In the Footsteps of the
Forty-Five By Steve Lord
In July 1745
Bonnie Prince Charlie landed in Scotland with the intention of raising the
clans and marching triumphantly into London where a popular uprising would
proclaim his father King James III. It did not work out like that at all.
The Jacobite army advanced to Derby but then withdrew to Scotland and was
slaughtered at the Battle of Culloden. There was £30,000 on the Princes
head and he was on the run.
The author, Steve Lord,
lives in Oxfordshire. He is married and has two sons at London University.
In order to complete this journey Steve took a part-time contract with his
employers. His wife thinks he is slightly mad.
To whet your appetite
please read the Introduction to the book printed below. You may be
interested to know that The National Trust for Scotland stocks the book at
Culloden and Glenfinnan.
"Walking with Charlie" may
be purchased from Pookus Publications, 2 Mill Street, Eynsham, Witney,
Oxon OX29 4JS or from the Pookus website at
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The price in UK is £12.50
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1. Two Kings: One Crown
2. The Standard Flies High
3. Over the Corrieyairack
4. Triumphant to Edinburgh
5. The March to Carlisle
6. To Manchester
7. Advancing to Retreat
8. Withdrawal to Scotland
10. Escape to the Islands
11. Over the Sea to Skye
12. Glenmoriston Men
13. Clunys Cage
14. Will Ye No Come Back Again?
Significant Events Leading to the Jacobite Rising of
1685 James II and VII crowned King
of England and Scotland.
1688 James Francis Stuart born (son of James II).
1688 James II, his wife (Mary of Modena) and son escape into exile
1689 William of Orange and wife Mary (daughter of James II and Anne Hyde)
crowned as joint monarchs.
1689 James (II) arrives in Ireland in the first attempt to regain the
1690 James (II) defeated by forces of William III at Battle of the Boyne.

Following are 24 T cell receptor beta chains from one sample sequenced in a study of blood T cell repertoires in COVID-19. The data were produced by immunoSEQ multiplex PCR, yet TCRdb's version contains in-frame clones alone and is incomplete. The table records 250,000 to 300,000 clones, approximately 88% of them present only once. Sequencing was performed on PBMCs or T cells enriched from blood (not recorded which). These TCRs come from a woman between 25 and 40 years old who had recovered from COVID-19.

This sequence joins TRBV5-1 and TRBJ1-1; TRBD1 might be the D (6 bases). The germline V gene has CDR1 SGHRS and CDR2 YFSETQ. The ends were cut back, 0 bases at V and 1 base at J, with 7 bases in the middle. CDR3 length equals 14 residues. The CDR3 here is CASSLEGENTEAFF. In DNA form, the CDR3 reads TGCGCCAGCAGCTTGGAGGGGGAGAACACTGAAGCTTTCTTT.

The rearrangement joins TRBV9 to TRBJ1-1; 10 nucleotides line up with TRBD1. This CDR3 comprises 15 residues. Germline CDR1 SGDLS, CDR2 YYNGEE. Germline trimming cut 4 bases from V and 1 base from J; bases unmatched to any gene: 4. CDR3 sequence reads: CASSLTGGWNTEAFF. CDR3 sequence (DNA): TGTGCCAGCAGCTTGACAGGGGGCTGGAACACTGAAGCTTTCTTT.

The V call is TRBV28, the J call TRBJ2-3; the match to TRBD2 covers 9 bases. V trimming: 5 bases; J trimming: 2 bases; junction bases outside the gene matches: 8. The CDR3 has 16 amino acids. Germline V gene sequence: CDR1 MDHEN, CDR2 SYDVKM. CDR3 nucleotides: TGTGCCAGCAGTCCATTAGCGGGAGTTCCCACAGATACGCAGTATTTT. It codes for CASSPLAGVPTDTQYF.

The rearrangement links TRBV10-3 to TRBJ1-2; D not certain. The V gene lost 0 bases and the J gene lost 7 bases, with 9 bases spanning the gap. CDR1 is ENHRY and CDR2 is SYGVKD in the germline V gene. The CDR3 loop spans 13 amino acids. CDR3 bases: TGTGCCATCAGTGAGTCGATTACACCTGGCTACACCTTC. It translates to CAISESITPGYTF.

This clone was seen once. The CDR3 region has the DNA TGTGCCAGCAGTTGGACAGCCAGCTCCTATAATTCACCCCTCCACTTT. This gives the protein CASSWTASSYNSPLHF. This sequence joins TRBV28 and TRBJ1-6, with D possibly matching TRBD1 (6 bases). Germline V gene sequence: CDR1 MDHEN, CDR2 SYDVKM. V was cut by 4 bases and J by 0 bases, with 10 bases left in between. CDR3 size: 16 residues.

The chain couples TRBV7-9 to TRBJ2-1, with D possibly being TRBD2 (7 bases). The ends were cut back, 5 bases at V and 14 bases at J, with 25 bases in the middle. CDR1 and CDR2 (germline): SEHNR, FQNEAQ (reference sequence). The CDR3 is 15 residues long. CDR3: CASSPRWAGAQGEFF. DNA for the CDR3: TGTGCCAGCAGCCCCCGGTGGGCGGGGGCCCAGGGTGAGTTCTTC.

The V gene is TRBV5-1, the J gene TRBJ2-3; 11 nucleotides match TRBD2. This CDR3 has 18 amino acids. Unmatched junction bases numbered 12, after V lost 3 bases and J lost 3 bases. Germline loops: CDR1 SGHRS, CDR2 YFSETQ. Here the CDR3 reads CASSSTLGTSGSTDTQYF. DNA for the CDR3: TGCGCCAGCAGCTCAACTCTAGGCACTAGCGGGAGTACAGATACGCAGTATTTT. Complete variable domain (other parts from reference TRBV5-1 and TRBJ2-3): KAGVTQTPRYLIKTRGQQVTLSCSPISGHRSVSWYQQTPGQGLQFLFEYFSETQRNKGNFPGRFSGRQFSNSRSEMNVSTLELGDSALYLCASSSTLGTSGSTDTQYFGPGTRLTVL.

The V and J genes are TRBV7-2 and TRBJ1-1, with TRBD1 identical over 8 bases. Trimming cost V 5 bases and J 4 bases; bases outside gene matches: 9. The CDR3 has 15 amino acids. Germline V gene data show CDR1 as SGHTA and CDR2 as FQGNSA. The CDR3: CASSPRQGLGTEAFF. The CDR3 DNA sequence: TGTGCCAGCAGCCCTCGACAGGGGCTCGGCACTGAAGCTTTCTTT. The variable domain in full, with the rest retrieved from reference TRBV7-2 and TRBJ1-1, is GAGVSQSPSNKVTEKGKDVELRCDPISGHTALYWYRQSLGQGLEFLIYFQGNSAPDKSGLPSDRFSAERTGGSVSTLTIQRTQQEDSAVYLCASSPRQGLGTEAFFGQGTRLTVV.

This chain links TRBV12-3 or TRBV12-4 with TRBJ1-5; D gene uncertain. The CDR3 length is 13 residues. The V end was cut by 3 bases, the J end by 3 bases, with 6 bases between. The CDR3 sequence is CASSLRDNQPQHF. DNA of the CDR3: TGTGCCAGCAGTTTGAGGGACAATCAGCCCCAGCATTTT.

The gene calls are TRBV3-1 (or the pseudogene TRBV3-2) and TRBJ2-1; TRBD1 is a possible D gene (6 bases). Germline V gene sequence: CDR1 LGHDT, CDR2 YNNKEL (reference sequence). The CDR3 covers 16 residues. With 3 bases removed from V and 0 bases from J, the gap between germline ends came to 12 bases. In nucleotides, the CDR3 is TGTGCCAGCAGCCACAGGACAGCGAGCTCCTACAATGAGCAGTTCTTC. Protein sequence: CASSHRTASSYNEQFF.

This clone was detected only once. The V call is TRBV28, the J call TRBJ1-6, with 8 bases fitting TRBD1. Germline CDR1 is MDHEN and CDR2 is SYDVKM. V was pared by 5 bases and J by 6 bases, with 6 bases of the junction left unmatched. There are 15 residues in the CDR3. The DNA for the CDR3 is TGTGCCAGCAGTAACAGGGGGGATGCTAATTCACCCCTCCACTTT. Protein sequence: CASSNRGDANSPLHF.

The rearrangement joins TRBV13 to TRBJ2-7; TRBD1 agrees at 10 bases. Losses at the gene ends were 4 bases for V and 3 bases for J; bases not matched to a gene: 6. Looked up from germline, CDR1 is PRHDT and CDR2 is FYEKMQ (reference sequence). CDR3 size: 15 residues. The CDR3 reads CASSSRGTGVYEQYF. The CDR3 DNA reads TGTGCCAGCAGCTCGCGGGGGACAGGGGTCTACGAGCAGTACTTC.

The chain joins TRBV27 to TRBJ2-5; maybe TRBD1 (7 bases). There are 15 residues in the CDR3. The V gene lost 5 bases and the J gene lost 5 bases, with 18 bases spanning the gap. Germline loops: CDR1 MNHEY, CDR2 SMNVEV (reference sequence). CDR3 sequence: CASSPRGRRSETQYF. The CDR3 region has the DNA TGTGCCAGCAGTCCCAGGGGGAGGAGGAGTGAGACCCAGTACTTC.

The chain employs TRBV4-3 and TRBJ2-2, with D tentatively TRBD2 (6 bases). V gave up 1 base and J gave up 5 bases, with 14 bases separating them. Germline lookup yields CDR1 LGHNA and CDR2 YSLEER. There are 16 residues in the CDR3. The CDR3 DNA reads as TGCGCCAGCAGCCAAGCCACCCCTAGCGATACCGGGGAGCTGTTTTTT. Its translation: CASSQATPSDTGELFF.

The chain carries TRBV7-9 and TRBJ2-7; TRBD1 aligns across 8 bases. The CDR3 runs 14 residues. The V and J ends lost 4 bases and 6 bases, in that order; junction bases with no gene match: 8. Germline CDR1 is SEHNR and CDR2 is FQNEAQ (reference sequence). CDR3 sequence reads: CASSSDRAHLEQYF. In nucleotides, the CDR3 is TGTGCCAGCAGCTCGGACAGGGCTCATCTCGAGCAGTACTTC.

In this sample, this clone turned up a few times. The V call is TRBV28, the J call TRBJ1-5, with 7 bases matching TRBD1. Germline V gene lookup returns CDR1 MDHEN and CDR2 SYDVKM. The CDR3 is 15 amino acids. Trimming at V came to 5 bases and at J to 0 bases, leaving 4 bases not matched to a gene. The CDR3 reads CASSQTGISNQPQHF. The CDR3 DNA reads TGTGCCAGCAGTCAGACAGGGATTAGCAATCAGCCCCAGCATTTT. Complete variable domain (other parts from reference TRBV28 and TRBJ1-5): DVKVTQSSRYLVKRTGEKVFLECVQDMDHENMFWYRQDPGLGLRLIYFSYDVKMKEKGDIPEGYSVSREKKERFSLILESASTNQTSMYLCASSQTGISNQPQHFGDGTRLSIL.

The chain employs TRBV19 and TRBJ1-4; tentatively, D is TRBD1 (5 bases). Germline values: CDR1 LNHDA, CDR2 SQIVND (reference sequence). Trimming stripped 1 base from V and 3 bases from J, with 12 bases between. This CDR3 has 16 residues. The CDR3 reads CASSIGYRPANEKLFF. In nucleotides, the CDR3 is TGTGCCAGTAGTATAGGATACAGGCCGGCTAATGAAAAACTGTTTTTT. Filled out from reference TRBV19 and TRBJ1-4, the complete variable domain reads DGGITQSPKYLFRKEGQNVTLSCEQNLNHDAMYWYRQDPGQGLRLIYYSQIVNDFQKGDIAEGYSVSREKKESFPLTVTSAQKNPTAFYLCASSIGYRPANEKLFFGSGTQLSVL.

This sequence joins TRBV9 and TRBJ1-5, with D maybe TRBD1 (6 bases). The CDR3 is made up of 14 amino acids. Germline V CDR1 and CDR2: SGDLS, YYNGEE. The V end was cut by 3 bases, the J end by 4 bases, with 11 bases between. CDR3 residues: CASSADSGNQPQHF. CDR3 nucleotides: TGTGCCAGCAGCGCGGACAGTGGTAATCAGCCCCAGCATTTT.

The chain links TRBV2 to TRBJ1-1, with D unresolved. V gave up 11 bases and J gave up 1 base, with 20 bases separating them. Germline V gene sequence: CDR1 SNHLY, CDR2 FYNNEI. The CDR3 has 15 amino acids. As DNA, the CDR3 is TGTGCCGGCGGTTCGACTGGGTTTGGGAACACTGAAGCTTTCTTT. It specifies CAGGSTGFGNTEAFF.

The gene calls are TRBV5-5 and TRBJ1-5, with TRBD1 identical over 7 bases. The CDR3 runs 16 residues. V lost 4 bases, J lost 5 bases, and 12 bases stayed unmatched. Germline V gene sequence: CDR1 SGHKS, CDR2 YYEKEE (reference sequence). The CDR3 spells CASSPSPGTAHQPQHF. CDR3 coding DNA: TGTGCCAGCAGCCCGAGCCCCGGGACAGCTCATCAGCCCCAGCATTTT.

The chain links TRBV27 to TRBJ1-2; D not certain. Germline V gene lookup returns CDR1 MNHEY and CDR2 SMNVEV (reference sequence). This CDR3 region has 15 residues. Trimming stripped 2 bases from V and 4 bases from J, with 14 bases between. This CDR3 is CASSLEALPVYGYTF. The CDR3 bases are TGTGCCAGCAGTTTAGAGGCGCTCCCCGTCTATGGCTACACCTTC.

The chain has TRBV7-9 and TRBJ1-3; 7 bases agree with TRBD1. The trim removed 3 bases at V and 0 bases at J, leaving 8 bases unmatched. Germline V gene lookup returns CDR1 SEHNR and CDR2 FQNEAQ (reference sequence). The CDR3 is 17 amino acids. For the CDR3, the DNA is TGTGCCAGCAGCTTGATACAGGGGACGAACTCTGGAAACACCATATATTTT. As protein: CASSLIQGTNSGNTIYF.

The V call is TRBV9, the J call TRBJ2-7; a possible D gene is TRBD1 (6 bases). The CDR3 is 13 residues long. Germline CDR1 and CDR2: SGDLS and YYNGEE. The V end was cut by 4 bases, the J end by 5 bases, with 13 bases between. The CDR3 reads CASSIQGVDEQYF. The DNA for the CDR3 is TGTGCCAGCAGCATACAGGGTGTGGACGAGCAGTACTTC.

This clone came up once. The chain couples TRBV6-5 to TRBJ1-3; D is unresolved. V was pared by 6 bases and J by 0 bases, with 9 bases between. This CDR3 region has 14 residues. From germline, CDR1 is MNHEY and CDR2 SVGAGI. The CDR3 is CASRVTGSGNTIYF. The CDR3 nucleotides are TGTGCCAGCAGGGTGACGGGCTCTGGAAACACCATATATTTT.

1694 Mary dies at the age of 32 leaving no children.
1701 Act of Settlement passed stating that no Roman Catholic may become
1701 Exiled King James (II) dies.
1702 William III dies aged 53 after falling from a horse. Queen Anne
(Marys sister) ascends the throne.
1707 Act of Union passed. Great Britain comes into existence.
1708 James Francis Stuart, son of James II, unsuccessfully attempts to
land in Scotland with 5,000 French troops.
1713 Treaty of Utrecht produces temporary peace between Britain and France
and forbids James (III) the right to live in France.
1714 Queen Anne dies with no surviving children and George, Elector of
Hanover is crowned George I.
1715 Jacobite rebellion led by the Earl of Mar captures Perth and
Inverness but quickly fails through lack of French support.
1715 Louis XIV of France dies leaving Jacobites short of French support.
1717 James (III) takes up residence in Italy.
1719 Anglo-French alliance declares war on Spain
1719 Spanish financed Jacobite rebellion fails.
1719 James (III) marries Clementina Sobieska.
1720 Prince Charles Edward Stuart born in Rome.
1725 Charles brother Henry born.
1727 George I dies, George II is crowned.
1735 Clementina Sobieska dies aged 33.
1740 Charles VI of Austria dies, precipitating the War Of Austrian
Succession. Britain and France on opposing sides.
1743 French lose Battle of Dettingen. Renewed French interest in
anti-British and therefore Stuart cause.
1744 Invasion troops led by Prince Charles assembled at Dunkirk. Bad
weather wrecks ships and plans. Charles determined to try again.
1745 In May the French rout British forces commanded by the Duke of
Cumberland at Battle of Fontenoy.
Jacobite RISING of 1745/46
5 July Le du Teillay sails for
Scotland with Charles and Seven Men of Moidart
23 July Le du Teillay arrives in Eriskay
24 July Arrival at Loch nan Uamh
19 August Royal Standard raised at Glenfinnan
17 September Jacobites enter Edinburgh
21 September Battle of Prestonpans
8 November Charles enters England at Carlisle
10-15 November Carlisle under siege
4 December Jacobites enter Derby
6 December Withdrawal to Scotland
20 December Charles birthday. Jacobites re-cross Scottish border
26 December Jacobites enter Glasgow
8 January Unsuccessful siege of
17 January Battle of Falkirk
20 February Inverness Castle surrenders
16 April Battle of Culloden
26 April Escape to Outer Hebrides
28 June Over the sea to Skye
5 July Prince Charles arrives back on mainland
5 September In Clunys Cage in Ben Alder
20 September Escape to France
There is no more time for
deliberation; now or never is the word. Prince Charles Edward Stuart, September 1745
Bonnie Prince Charlie or Prince
Charles Edward Stuart, to give him his more formal name, was convinced,
with some good reason, that his father should be sitting on the throne of
Great Britain. In July 1745 the Prince and a few companions landed on the
west coast of Scotland in an ambitious and many would say foolish attempt
to regain the throne for the Stuart family. Gathering support as he went,
Prince Charles marched south from the Highlands with the intention of
reaching London where he had the romantic notion he would be welcomed in
triumph. His father would be declared James III and the reigning
Hanoverian king, George II, exiled. It did not work out like that at all.
True, the Bonnie Prince marched a long way south but in the end failed to